Scientology is a body of beliefs and related practices created by L. Ron Hubbard (1911–1986), starting in 1952, as a successor to his earlier self-help system, Dianetics. Hubbard characterized Scientology as a religion, and in 1953 incorporated the Church of Scientology in Camden, New Jersey.

Scientology comprises a body of knowledge which extends from certain fundamental truths. Prime among these:
  • Man is an immortal spiritual being.
  • His experience extends well beyond a single lifetime.
  • His capabilities are unlimited, even if not presently realized.
  • Scientology further holds man to be basically good, and that his spiritual salvation depends upon himself and his fellows and his attainment of brotherhood with the universe.
As coined by Hubbard, Scientology comes from the Latin ‘scio,’ which means "knowing, in the fullest meaning of the word" and the Greek word ‘logos,’ which means "study of". Scientology is further defined as "the study and handling of the spirit in relationship to itself, universes, and other life."

It has often been described as a cult that brainwashes, financially defrauds and abuses its members, charging exorbitant fees for its spiritual services. In response, Scientologists have argued that theirs is a genuine religious movement that has been misrepresented, maligned and persecuted. The Church of Scientology has consistently used expensive lawsuits against its critics, and its aggressiveness in pursuing its foes has been condemned as harassment.

Before devising Dianetics, Hubbard was a writer of pulp fiction, predominantly science fiction. The publication of Dianetics in May 1950 is considered by Scientologists the seminal event of the century. Two of Hubbard's key supporters at the time were John W. Campbell Jr., the editor of Astounding Science Fiction, and Dr. Joseph A. Winter. Winter, hoping to have Dianetics accepted in the medical community, submitted papers outlining the principles and methodology of Dianetic therapy to the Journal of the American Medical Association and the American Journal of Psychiatry in 1949, but these were rejected. (Ed. A writer of science fiction has his ideas rejected by real scientists. Something to keep in mind.)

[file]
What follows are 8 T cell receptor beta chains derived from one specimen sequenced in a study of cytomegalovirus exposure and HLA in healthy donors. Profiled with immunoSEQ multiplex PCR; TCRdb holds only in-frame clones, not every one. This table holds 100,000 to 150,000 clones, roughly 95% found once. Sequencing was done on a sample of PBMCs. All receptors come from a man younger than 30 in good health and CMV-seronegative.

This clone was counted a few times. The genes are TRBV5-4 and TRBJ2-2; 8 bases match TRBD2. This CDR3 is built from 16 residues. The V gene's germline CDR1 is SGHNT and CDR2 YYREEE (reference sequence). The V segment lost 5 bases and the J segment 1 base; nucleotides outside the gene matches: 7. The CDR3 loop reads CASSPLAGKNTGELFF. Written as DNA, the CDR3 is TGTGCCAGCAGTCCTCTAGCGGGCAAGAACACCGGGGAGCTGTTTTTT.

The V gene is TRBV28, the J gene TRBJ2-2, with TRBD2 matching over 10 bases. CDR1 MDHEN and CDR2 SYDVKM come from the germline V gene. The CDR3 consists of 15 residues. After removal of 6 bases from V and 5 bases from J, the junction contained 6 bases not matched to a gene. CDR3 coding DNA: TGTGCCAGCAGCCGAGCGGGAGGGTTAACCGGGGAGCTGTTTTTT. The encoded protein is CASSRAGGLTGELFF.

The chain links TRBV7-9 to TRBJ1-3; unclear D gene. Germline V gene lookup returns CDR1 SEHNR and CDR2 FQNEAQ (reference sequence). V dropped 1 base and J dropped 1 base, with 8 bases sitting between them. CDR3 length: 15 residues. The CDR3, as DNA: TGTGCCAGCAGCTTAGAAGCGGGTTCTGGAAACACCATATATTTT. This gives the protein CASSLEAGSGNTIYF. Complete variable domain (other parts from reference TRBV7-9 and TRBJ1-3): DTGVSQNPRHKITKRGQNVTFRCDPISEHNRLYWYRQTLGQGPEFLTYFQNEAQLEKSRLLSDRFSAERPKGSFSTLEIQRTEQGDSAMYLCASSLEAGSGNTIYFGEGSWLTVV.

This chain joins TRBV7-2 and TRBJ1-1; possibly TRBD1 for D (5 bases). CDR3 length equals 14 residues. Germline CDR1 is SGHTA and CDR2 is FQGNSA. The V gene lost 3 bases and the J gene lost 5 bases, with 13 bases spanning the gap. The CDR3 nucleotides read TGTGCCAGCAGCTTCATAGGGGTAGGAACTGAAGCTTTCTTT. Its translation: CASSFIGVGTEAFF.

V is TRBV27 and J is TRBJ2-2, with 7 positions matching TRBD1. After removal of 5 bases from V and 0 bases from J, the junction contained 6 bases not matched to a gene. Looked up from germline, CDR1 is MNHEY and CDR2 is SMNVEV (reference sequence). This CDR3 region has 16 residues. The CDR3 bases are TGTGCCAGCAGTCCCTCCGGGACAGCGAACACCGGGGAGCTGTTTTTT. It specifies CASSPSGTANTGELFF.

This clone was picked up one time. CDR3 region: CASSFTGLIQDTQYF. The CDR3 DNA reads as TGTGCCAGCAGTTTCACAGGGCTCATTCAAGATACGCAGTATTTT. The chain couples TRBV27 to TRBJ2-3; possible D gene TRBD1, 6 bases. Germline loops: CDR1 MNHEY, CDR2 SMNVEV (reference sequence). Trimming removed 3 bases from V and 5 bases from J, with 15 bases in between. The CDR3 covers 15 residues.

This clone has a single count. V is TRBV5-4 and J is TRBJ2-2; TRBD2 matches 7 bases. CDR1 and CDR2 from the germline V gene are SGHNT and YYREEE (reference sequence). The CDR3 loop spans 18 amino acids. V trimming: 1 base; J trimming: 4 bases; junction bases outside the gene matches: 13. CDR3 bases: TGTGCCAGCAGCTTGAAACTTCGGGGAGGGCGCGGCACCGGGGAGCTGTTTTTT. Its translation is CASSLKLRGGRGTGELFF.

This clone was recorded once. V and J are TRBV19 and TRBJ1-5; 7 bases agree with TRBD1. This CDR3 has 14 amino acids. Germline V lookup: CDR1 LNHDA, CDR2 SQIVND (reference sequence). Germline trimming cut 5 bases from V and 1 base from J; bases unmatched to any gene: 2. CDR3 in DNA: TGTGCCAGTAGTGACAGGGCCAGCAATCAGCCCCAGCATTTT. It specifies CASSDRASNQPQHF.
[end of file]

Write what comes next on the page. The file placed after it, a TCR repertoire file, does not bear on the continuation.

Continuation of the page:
Morris Fishbein, the editor of the Journal of the American Medical Association and well-known at the time as a debunker of quack medicine, dismissed Hubbard's book. An article in Newsweek stated that "the Dianetics concept is unscientific and unworthy of discussion or review". In January 1951, the New Jersey Board of Medical Examiners instituted proceedings against the Hubbard Dianetic Research Foundation for teaching medicine without a license, which eventually led to that foundation's bankruptcy.

Scientology teaches that people are immortal beings who have forgotten their true nature. Its method of spiritual rehabilitation is a type of counseling known as auditing, developed by Hubbard to enable conscious recall of traumatic events in an individual's past. Hubbard variously defined Dianetics as a spiritual healing technology and an organized science of thought. The stated intent of Dianetics is to free individuals of the influence of past traumas by systematic exposure and removal of the “engrams” these events have left behind, in a process called clearing.

(Engram: A complete, detailed recording of every perception during a partial or full “unconsciousness.” During these times, the analytical mind shuts down and the reactive mind cuts in, in full or in part. An engram exists below the individual’s awareness level yet can be activated so as to enforce its content and can cause unwanted fears, emotions, pains and psychosomatic illnesses. In Dianetics the individual recounts an incident of “unconsciousness” from beginning to end until the engram is reduced, which means all the charge or pain is taken out of an incident, or erased, which means the incident has vanished forever. In either case, the individual is free of the aberrative (sic) effect of the incident and can experience enormous relief and a rise in emotional tone.)